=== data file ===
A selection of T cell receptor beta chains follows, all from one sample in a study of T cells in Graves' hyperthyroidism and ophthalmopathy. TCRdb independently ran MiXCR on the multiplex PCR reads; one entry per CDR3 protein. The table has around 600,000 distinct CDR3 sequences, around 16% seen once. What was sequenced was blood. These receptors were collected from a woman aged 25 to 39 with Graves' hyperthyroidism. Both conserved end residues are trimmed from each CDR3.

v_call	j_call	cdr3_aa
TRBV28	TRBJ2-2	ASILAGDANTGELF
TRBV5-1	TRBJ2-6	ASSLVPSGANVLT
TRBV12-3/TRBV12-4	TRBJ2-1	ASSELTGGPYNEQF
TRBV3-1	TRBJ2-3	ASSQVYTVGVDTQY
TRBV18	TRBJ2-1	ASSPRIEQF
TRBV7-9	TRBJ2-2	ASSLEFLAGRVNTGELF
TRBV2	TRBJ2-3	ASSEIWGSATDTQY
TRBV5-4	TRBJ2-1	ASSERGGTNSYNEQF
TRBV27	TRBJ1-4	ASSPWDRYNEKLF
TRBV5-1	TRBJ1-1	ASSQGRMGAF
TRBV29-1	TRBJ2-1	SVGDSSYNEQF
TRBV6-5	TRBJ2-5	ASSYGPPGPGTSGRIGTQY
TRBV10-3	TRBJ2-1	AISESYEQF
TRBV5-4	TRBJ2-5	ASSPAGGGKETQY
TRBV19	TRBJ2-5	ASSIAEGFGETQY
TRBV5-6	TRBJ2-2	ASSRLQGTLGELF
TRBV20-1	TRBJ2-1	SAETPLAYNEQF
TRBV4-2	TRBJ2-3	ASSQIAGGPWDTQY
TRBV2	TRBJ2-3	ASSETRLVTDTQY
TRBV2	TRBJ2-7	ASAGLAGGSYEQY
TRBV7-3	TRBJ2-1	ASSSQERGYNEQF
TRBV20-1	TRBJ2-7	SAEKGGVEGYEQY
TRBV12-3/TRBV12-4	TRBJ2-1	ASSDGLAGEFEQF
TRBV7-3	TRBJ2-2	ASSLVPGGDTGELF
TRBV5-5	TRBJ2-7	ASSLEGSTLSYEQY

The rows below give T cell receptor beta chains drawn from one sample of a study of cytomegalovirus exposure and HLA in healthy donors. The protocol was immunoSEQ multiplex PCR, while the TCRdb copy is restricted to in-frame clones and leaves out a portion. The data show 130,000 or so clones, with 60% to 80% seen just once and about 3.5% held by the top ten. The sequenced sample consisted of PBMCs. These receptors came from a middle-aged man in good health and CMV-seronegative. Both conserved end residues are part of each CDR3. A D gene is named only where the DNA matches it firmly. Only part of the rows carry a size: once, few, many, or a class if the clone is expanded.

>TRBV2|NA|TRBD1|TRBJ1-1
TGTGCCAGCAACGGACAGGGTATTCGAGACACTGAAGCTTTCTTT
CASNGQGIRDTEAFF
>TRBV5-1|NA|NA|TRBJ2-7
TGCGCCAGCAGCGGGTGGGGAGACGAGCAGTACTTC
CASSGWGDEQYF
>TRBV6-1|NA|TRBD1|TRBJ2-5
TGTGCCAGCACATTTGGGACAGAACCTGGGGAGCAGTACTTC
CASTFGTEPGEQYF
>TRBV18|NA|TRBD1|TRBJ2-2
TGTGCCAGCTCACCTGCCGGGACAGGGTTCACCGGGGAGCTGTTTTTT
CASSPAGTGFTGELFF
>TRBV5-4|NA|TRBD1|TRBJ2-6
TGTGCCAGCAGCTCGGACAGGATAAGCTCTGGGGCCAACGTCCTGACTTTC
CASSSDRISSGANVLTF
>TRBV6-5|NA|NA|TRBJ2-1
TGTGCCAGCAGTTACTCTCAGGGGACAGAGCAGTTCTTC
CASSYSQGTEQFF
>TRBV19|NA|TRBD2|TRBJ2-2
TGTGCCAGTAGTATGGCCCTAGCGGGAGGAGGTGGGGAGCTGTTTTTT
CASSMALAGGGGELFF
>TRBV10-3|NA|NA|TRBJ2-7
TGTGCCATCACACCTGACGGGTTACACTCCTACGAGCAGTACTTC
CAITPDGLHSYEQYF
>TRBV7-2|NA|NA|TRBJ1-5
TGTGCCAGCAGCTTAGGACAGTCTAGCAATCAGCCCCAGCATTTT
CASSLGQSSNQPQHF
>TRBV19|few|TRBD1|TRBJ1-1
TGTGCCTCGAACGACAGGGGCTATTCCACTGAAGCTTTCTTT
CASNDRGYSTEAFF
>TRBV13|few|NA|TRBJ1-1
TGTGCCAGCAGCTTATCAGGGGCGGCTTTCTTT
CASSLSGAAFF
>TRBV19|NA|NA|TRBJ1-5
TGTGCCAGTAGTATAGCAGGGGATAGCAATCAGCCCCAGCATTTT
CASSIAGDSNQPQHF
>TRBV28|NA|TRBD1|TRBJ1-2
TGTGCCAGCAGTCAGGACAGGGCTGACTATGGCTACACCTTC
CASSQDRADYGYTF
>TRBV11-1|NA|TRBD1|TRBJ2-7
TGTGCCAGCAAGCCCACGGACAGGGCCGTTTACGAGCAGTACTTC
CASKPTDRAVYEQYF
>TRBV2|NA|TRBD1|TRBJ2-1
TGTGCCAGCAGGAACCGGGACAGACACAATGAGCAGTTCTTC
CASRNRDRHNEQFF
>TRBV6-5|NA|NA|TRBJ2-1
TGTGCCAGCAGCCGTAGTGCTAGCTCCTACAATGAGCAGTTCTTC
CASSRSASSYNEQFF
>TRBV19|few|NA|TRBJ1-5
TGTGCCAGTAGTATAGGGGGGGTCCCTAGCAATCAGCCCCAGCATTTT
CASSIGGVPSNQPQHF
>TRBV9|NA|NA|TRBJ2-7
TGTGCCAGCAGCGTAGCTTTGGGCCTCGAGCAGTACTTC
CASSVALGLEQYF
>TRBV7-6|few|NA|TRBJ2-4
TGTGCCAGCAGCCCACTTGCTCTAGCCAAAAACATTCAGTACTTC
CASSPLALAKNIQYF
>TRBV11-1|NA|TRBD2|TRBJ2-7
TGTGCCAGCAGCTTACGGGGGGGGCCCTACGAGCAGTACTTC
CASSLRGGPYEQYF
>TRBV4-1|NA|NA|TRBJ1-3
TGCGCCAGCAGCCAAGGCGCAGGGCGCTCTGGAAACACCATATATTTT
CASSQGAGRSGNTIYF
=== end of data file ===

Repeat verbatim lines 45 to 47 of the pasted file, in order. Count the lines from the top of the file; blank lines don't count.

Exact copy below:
TGTGCCAGCAGTTACTCTCAGGGGACAGAGCAGTTCTTC
CASSYSQGTEQFF
>TRBV19|NA|TRBD2|TRBJ2-2